Indonesia has revoked a contract with US energy giant ExxonMobil to develop the Natuna offshore gas field.
Exxon has a number of energy projects in Indonesia
Exxon has spent $350m (£189m) exploring the field but is finding the gas costly to extract and difficult to sell.
Indonesia's oil minister has said that state energy firm Pertamina could be given the rights to develop the field.
Exxon insists that its contract to develop the site runs until 2009, and that it has made "significant" progress in finding a buyer for the gas.
Indonesia needs to bring the field online quickly to boost its dwindling gas output, and analysts expect the dispute to be resolved.
A prolonged row with ExxonMobil could damage the country's reputation among the foreign investors that Indonesia needs to help ramp up oil and gas production.
Exxon has a number of energy projects in the country, and BP is working on a major gas field in Tangguh.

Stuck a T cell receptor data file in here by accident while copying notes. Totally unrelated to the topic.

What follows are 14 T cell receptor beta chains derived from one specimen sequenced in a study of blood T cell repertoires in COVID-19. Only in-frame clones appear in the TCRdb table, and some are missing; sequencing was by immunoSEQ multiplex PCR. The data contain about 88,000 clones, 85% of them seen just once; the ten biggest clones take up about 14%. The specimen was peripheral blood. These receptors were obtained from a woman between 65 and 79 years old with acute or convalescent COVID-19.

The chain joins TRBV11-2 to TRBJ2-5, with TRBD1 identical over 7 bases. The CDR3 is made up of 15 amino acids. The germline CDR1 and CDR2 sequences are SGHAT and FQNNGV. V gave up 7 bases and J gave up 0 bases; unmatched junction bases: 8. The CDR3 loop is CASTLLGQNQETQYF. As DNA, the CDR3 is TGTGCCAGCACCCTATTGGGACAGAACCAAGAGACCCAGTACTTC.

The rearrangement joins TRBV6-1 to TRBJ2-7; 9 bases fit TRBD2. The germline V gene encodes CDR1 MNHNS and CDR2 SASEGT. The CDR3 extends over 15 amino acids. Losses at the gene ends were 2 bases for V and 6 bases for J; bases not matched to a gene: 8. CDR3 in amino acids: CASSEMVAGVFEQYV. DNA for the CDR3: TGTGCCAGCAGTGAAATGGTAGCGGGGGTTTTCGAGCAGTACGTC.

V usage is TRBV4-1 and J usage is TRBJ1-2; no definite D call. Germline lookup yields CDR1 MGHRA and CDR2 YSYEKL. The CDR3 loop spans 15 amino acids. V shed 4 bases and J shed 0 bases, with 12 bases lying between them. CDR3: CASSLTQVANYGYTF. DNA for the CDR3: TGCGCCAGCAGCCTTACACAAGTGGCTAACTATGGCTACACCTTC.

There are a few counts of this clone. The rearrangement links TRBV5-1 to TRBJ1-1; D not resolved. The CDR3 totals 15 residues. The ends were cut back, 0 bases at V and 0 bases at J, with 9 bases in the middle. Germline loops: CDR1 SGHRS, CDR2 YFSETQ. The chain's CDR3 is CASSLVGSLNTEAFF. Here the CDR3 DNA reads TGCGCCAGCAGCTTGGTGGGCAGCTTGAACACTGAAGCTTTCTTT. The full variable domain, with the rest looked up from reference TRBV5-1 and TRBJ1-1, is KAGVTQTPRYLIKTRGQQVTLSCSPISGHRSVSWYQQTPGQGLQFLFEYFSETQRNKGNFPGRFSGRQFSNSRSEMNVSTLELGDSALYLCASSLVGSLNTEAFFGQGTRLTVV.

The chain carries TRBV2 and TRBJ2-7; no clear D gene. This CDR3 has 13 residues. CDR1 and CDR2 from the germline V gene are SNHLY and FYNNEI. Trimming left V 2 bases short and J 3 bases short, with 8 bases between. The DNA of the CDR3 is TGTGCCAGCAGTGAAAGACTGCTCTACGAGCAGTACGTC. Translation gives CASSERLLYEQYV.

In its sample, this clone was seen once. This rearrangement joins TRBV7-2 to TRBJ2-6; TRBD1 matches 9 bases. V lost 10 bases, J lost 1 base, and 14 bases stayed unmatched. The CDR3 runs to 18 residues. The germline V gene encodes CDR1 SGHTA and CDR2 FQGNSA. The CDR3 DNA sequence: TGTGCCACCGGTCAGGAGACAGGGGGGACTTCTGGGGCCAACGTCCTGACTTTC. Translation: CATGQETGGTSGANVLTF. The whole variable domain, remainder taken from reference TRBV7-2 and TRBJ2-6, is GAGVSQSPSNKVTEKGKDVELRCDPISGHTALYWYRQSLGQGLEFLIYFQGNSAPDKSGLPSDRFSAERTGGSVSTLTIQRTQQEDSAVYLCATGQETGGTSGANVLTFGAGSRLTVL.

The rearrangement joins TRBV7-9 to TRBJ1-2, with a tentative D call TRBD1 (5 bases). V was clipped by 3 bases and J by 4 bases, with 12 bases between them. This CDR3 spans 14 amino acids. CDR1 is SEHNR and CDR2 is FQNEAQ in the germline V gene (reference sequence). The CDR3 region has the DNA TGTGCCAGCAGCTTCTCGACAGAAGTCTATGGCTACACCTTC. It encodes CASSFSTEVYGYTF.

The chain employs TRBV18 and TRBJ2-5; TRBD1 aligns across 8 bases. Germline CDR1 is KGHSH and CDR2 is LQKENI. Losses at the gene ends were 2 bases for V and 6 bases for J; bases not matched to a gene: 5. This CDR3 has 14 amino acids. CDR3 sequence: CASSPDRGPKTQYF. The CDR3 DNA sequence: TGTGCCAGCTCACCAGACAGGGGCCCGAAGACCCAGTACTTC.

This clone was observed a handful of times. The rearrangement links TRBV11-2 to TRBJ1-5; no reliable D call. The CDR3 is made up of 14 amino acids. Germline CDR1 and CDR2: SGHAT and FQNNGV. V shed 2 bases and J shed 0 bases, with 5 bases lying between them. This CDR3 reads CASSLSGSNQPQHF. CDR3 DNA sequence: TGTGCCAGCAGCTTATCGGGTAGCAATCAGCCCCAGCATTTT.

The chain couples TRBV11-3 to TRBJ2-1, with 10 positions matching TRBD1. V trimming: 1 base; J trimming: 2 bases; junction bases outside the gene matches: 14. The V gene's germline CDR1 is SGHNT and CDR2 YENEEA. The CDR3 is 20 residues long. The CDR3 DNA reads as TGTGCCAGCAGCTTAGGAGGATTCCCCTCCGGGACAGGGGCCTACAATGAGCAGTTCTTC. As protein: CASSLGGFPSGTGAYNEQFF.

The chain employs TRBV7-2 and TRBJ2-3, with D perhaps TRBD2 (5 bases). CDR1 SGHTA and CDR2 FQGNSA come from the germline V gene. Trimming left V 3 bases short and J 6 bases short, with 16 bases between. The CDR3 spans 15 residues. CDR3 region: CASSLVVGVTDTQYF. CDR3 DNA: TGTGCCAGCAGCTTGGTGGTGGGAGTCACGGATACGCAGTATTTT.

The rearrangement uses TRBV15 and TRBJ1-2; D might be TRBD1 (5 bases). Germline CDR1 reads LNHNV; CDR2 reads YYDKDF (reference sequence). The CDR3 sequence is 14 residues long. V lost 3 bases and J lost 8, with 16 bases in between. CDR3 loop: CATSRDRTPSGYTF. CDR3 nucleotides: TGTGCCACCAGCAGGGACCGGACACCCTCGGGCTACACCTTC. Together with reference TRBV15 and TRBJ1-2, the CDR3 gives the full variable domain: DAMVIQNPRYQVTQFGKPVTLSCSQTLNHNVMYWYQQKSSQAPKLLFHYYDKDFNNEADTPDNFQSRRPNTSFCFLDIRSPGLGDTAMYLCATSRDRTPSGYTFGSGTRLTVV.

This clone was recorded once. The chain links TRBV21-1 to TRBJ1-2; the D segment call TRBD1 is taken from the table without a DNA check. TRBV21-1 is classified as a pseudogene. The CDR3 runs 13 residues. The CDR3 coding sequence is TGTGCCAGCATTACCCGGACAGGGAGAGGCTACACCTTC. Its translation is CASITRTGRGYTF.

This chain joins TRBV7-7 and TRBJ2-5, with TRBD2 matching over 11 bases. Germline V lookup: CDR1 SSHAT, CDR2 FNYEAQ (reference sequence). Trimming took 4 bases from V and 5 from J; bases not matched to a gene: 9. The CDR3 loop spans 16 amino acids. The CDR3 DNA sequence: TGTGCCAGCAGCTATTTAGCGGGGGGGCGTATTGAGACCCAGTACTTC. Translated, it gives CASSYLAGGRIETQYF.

The Natuna D-Alpha gas field is thought to have 46 trillion cubic feet of recoverable reserves, accounting for about 25% of Indonesia's total gas reserves.
Developing the site is expected to cost up to $30bn because the gas is of low quality and has a high carbon dioxide content, making it difficult to extract and process.
Although Indonesia is one of Asia's largest producers of natural gas and oil, production has declined in recent years because of a lack of investment in developing new fields.